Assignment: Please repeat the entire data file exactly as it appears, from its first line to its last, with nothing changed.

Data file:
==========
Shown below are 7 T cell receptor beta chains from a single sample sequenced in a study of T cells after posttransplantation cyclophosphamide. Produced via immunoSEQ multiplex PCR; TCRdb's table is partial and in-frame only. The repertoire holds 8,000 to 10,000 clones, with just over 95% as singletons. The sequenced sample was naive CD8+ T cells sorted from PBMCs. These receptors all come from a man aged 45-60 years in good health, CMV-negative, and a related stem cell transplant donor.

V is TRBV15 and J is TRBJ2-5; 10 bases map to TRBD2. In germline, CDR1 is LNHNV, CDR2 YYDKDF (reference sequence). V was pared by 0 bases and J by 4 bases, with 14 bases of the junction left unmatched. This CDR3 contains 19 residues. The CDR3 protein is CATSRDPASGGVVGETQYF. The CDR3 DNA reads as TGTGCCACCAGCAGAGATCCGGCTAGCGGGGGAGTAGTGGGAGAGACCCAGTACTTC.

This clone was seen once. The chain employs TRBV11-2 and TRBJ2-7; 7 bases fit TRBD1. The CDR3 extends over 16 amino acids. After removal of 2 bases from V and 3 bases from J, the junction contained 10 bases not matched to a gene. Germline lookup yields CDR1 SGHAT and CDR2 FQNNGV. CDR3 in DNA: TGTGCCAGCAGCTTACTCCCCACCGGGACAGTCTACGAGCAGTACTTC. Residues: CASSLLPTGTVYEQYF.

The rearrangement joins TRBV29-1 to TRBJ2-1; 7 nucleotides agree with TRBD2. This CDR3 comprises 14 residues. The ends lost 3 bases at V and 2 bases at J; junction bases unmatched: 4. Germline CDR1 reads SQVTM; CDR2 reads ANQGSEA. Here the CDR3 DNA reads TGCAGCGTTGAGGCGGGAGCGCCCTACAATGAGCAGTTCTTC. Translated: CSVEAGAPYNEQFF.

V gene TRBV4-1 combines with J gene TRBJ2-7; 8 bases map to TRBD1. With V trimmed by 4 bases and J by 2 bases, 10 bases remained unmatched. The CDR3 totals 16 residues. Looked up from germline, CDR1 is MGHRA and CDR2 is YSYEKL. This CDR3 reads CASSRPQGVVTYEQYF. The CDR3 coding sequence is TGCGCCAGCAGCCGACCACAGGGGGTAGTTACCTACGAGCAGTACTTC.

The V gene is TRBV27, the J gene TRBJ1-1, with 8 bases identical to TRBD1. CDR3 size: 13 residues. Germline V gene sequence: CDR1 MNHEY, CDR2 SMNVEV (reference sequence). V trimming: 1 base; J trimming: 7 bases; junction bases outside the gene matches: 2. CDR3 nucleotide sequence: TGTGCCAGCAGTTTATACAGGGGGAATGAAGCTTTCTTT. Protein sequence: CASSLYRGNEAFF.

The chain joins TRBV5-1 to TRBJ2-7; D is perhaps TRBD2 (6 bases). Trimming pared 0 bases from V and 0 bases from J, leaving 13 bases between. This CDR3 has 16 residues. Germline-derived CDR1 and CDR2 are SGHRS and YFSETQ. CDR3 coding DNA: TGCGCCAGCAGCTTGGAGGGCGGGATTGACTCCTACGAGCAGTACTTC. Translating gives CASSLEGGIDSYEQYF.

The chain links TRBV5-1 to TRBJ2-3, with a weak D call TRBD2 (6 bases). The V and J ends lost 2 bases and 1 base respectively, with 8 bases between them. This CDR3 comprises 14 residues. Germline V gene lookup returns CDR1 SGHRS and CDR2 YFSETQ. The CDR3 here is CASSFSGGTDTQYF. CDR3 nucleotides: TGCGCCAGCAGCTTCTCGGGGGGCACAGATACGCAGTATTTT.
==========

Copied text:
Shown below are 7 T cell receptor beta chains from a single sample sequenced in a study of T cells after posttransplantation cyclophosphamide. Produced via immunoSEQ multiplex PCR; TCRdb's table is partial and in-frame only. The repertoire holds 8,000 to 10,000 clones, with just over 95% as singletons. The sequenced sample was naive CD8+ T cells sorted from PBMCs. These receptors all come from a man aged 45-60 years in good health, CMV-negative, and a related stem cell transplant donor.

V is TRBV15 and J is TRBJ2-5; 10 bases map to TRBD2. In germline, CDR1 is LNHNV, CDR2 YYDKDF (reference sequence). V was pared by 0 bases and J by 4 bases, with 14 bases of the junction left unmatched. This CDR3 contains 19 residues. The CDR3 protein is CATSRDPASGGVVGETQYF. The CDR3 DNA reads as TGTGCCACCAGCAGAGATCCGGCTAGCGGGGGAGTAGTGGGAGAGACCCAGTACTTC.

This clone was seen once. The chain employs TRBV11-2 and TRBJ2-7; 7 bases fit TRBD1. The CDR3 extends over 16 amino acids. After removal of 2 bases from V and 3 bases from J, the junction contained 10 bases not matched to a gene. Germline lookup yields CDR1 SGHAT and CDR2 FQNNGV. CDR3 in DNA: TGTGCCAGCAGCTTACTCCCCACCGGGACAGTCTACGAGCAGTACTTC. Residues: CASSLLPTGTVYEQYF.

The rearrangement joins TRBV29-1 to TRBJ2-1; 7 nucleotides agree with TRBD2. This CDR3 comprises 14 residues. The ends lost 3 bases at V and 2 bases at J; junction bases unmatched: 4. Germline CDR1 reads SQVTM; CDR2 reads ANQGSEA. Here the CDR3 DNA reads TGCAGCGTTGAGGCGGGAGCGCCCTACAATGAGCAGTTCTTC. Translated: CSVEAGAPYNEQFF.

V gene TRBV4-1 combines with J gene TRBJ2-7; 8 bases map to TRBD1. With V trimmed by 4 bases and J by 2 bases, 10 bases remained unmatched. The CDR3 totals 16 residues. Looked up from germline, CDR1 is MGHRA and CDR2 is YSYEKL. This CDR3 reads CASSRPQGVVTYEQYF. The CDR3 coding sequence is TGCGCCAGCAGCCGACCACAGGGGGTAGTTACCTACGAGCAGTACTTC.

The V gene is TRBV27, the J gene TRBJ1-1, with 8 bases identical to TRBD1. CDR3 size: 13 residues. Germline V gene sequence: CDR1 MNHEY, CDR2 SMNVEV (reference sequence). V trimming: 1 base; J trimming: 7 bases; junction bases outside the gene matches: 2. CDR3 nucleotide sequence: TGTGCCAGCAGTTTATACAGGGGGAATGAAGCTTTCTTT. Protein sequence: CASSLYRGNEAFF.

The chain joins TRBV5-1 to TRBJ2-7; D is perhaps TRBD2 (6 bases). Trimming pared 0 bases from V and 0 bases from J, leaving 13 bases between. This CDR3 has 16 residues. Germline-derived CDR1 and CDR2 are SGHRS and YFSETQ. CDR3 coding DNA: TGCGCCAGCAGCTTGGAGGGCGGGATTGACTCCTACGAGCAGTACTTC. Translating gives CASSLEGGIDSYEQYF.

The chain links TRBV5-1 to TRBJ2-3, with a weak D call TRBD2 (6 bases). The V and J ends lost 2 bases and 1 base respectively, with 8 bases between them. This CDR3 comprises 14 residues. Germline V gene lookup returns CDR1 SGHRS and CDR2 YFSETQ. The CDR3 here is CASSFSGGTDTQYF. CDR3 nucleotides: TGCGCCAGCAGCTTCTCGGGGGGCACAGATACGCAGTATTTT.